• NFC Field Goal
  • AFC Touchdown

The AFC came back to claim a 24-23 victory. I think the biggest example of drop outs making a difference was 2019.

That year, the only starters for the NFC that played were Kyle Juszczyk and Alex Mack. It was a little better on defense, but they were still missing many of their top players. That led to the NFC accumulating 148 total yards in a 26-7 loss.

In 2020, the AFC saw very few starters miss the game. Four players missed the game because of the Super Bowl, but the only other AFC starters not to participate were DeAndre Hopkins, Maurkice Pouncey, and Joey Bosa.

The NFC had many more absences, but they managed to keep it close. In the end, the AFC held off a late rally to win the game.

It’s essential to make note of players opting out. It’s one of the top keys in the Pro Bowl betting strategy. The 2019 Pro Bowl showed us how big of a difference it can make.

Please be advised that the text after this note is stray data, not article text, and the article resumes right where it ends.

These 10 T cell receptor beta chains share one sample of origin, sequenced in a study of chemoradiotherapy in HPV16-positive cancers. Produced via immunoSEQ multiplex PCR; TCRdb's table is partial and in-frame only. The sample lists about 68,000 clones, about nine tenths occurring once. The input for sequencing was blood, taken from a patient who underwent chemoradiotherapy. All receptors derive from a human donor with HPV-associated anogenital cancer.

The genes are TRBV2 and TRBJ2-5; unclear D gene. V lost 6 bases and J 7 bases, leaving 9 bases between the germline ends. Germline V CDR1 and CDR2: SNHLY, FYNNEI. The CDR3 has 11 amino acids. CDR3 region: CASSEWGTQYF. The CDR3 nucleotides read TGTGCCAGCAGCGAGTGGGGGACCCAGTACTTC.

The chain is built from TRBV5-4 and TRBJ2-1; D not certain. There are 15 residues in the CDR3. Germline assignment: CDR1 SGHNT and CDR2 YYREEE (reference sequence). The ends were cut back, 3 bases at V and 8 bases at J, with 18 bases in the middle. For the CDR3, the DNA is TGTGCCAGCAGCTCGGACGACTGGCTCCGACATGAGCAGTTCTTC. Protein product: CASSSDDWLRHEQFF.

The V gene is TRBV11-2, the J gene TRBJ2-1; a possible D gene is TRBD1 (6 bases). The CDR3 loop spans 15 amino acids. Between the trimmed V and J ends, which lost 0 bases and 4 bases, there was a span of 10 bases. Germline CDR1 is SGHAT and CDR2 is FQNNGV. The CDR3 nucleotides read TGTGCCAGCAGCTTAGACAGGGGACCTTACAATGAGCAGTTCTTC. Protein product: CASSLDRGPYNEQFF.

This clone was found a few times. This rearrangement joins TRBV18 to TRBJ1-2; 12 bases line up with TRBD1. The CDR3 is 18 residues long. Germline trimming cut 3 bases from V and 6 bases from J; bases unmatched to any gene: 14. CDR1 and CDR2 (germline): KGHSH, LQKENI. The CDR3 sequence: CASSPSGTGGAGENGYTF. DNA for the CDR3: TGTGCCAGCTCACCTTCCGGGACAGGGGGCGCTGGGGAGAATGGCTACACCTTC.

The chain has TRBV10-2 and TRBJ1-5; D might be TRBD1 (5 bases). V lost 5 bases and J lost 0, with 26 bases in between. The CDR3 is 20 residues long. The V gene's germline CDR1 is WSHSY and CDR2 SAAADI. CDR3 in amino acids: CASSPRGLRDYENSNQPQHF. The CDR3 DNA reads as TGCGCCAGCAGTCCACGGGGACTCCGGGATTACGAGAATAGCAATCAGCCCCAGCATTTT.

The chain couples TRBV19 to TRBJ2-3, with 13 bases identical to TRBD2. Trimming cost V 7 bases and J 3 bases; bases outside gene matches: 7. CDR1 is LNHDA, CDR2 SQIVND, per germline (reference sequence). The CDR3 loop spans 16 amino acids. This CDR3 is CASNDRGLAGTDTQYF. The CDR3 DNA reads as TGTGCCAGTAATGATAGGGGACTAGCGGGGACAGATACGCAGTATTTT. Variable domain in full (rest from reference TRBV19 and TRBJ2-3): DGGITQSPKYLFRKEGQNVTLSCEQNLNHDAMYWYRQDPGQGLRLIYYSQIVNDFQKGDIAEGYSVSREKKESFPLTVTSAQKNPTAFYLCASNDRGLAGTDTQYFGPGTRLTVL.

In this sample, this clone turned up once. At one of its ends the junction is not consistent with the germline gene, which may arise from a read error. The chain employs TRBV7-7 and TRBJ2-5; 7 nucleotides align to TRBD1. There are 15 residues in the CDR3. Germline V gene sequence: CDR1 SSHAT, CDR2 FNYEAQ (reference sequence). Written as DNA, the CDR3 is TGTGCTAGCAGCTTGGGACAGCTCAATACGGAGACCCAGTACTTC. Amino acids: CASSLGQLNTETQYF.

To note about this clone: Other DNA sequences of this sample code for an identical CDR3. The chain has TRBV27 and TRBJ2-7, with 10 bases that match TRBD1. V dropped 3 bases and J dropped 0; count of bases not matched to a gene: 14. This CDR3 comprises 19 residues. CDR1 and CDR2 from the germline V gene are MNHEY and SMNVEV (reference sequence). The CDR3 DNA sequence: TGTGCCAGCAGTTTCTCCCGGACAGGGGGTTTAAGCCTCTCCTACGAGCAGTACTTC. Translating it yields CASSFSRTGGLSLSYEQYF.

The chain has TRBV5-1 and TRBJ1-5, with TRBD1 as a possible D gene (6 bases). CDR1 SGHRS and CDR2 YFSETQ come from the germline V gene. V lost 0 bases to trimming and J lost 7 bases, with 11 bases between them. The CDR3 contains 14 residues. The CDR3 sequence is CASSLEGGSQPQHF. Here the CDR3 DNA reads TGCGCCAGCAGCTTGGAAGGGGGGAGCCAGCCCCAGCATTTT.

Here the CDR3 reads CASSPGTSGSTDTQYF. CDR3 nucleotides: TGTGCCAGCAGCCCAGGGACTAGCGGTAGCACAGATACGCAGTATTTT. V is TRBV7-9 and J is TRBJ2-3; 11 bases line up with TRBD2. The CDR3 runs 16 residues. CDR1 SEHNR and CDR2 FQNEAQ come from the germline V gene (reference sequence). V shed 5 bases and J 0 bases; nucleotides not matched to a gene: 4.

Pay Attention to the Backups

This is an extension of my previous section, but we should always be aware of the backups in the Pro Bowl. The starters will see playing time in the first half, but they won’t be on the field when it matters most.

Is anyone familiar with the 2004 Pro Bowl? The AFC used a big half from Steve McNair and Peyton Manning to take a 31-13 lead. Jamal Lewis opened the second half with a touchdown run to give the AFC a 38-13.

Marc Bulger took over at quarterback for the NFC in the second half. Bulger was the fifth alternate for the NFC after Brett Favre and Donovan McNabb didn’t play.

Bulger came in and led the NFC on a big comeback. He threw four touchdowns to make it a 45-40 game. The NFC pulled ahead for good on a 32-yard pick-six by Dre Bly. Bulger’s four passing touchdowns were a Pro Bowl record.

We talked about this earlier, but the 2018 Pro Bowl featured a big comeback. The NFC held a 20-3 lead, but players like Alex Smith, Derek Carr, and Delanie Walker helped lead a comeback.

All three of those players made the roster as an alternate. Walker’s two touchdowns earned him MVP.

We’re seeing more and more players opt out of the Pro Bowl because of injuries. The Pro Bowl used to be after the Super Bowl, so you didn’t have to worry about Super Bowl players missing the Pro Bowl. Now, that’s an issue.

Backups and alternates will become more and more critical in the Pro Bowl. Honestly, I’d look at them when placing a Pro Bowl bet. They’ll likely be on the field more than the starters. We know they’ll play in clutch moments.